The cannabis plant contains hundreds of phytocannabinoids, which are natural compounds that can interact with the human body. While not everyone is familiar with the term “phytocannabinoid,” most people have heard of the two main phytocannabinoids in cannabis: cannabidiol (CBD) and tetrahydrocannabinol (THC). Most people are also familiar with the effects of these phytocannabinoids, especially the psychoactive effects of THC. But what about all of the other phytocannabinoids in cannabis? How do they interact with the body?
The science of phytocannabinoids is in its early stages, so our scientific understanding of phytocannabinoids is still evolving. With that said, there’s now phytocannabinoid research that can help us begin to understand how these microscopic compounds may interact with the body. And, below, we’re taking a closer look at this research as we summarize the evolving science of phytocannabinoids. First, we’ll go over the definition of phytocannabinoids and give some vital background information on the human body’s endocannabinoid system. Then, we’ll detail the main phytocannabinoids in cannabis and discuss what science has revealed about each phytocannabinoid.
What are Phytocannabinoids?
Phytocannabinoids are naturally occurring compounds in plants that can interact with the body’s endocannabinoid system. The phytocannabinoids in cannabis plants are more commonly called cannabinoids.
Cannabis plants contain hundreds of cannabinoids, but they aren’t the only plants that contain phytocannabinoids. Beta-caryophyllene, or caryophyllene, is best known as an aromatic terpene, but it has also been identified as a cannabinoid that may have anti-inflammatory and pain-relieving properties. This spicy, peppery smelling compound can be found in numerous plants, including black pepper, cloves, oregano, cinnamon, basil, hops, and cannabis. Other plants appear to contain cannabimimetic compounds, which are compounds that interact with the endocannabinoid system in a similar way to cannabinoids. Examples of plants that contain cannabimimetic compounds include echinacea, kava, liverwort, chocolate, black truffes, and Chinese Rhododendron.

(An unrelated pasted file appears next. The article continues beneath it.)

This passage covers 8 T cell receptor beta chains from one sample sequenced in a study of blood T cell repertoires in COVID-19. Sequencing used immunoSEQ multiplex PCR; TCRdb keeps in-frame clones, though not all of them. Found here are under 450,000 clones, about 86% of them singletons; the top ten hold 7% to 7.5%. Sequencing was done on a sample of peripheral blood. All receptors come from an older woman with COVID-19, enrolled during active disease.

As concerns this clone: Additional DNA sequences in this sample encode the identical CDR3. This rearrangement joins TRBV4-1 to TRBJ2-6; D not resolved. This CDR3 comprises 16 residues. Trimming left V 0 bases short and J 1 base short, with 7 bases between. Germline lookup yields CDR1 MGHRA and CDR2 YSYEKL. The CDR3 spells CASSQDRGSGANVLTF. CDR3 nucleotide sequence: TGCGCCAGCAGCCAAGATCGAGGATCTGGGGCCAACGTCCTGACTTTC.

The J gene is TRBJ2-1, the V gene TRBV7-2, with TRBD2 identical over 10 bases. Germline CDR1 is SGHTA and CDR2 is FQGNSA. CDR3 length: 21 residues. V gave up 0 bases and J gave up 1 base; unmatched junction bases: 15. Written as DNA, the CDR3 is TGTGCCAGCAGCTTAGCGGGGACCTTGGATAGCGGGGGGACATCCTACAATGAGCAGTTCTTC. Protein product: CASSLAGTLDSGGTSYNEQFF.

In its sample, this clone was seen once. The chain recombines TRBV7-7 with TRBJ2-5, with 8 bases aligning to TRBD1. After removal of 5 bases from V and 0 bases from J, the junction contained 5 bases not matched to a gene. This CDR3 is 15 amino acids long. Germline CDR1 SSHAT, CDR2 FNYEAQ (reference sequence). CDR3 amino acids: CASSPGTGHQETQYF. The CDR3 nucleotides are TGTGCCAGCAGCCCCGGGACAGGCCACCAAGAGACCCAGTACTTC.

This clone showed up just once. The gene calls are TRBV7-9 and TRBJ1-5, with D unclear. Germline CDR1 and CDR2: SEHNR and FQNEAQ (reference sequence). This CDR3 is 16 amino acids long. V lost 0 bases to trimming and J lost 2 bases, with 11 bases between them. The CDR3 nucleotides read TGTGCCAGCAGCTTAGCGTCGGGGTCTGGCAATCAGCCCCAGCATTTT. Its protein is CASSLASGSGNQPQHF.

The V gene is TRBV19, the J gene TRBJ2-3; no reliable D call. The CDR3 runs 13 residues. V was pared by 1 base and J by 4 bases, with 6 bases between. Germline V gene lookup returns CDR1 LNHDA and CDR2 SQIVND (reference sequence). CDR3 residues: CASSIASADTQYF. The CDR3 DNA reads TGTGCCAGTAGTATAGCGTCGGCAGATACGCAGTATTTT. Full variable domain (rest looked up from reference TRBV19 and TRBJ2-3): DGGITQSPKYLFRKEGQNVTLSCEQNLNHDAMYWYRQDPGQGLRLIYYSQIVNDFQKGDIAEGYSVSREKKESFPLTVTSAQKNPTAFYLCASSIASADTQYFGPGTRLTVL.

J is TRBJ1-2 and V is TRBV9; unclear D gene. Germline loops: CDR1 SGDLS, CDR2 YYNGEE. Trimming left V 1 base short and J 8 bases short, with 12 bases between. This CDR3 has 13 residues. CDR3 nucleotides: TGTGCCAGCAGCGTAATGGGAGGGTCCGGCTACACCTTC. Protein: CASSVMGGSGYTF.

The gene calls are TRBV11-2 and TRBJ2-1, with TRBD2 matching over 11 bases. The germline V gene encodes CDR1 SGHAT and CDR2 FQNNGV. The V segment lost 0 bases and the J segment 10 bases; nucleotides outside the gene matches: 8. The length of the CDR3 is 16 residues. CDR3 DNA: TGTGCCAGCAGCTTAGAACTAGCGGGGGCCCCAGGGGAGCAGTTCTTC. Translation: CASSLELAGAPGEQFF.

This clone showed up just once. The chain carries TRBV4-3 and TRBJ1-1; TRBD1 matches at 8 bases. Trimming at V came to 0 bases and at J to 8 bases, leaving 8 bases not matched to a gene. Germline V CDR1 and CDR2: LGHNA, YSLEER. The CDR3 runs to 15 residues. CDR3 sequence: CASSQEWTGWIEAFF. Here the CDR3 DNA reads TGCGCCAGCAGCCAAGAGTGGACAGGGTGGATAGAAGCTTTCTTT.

When discussing phytocannabinoids, it’s important to mention the other main type of cannabinoids: endocannabinoids. Endocannabinoids are cannabinoids that are endogenous to the human body. These are a part of the body’s endocannabinoid system, which we’ll go over in the next section.
Understanding the Endocannabinoid System
The endocannabinoid system (ECS) is a nerve cell signaling system that’s found throughout the body. It’s thought that the ECS plays a role in maintaining homeostasis and in the modulation of many nervous system functions, including mood, memory, appetite, and sleep.
There are three parts of the ECS: cannabinoid receptors, endocannabinoids, and enzymes.
Cannabinoid receptors sit on the surface of cells. They can receive messages from the cell itself and from cannabinoids like endocannabinoids and phytocannabinoids.
There are two major cannabinoid receptors:
- CB1 Receptors: These cannabinoid receptors are abundant in the brain and the rest of the central nervous system.
- CB2 Receptors: These cannabinoid receptors exist throughout the body. They’re more abundant outside of the central nervous system in systems such as the immune system.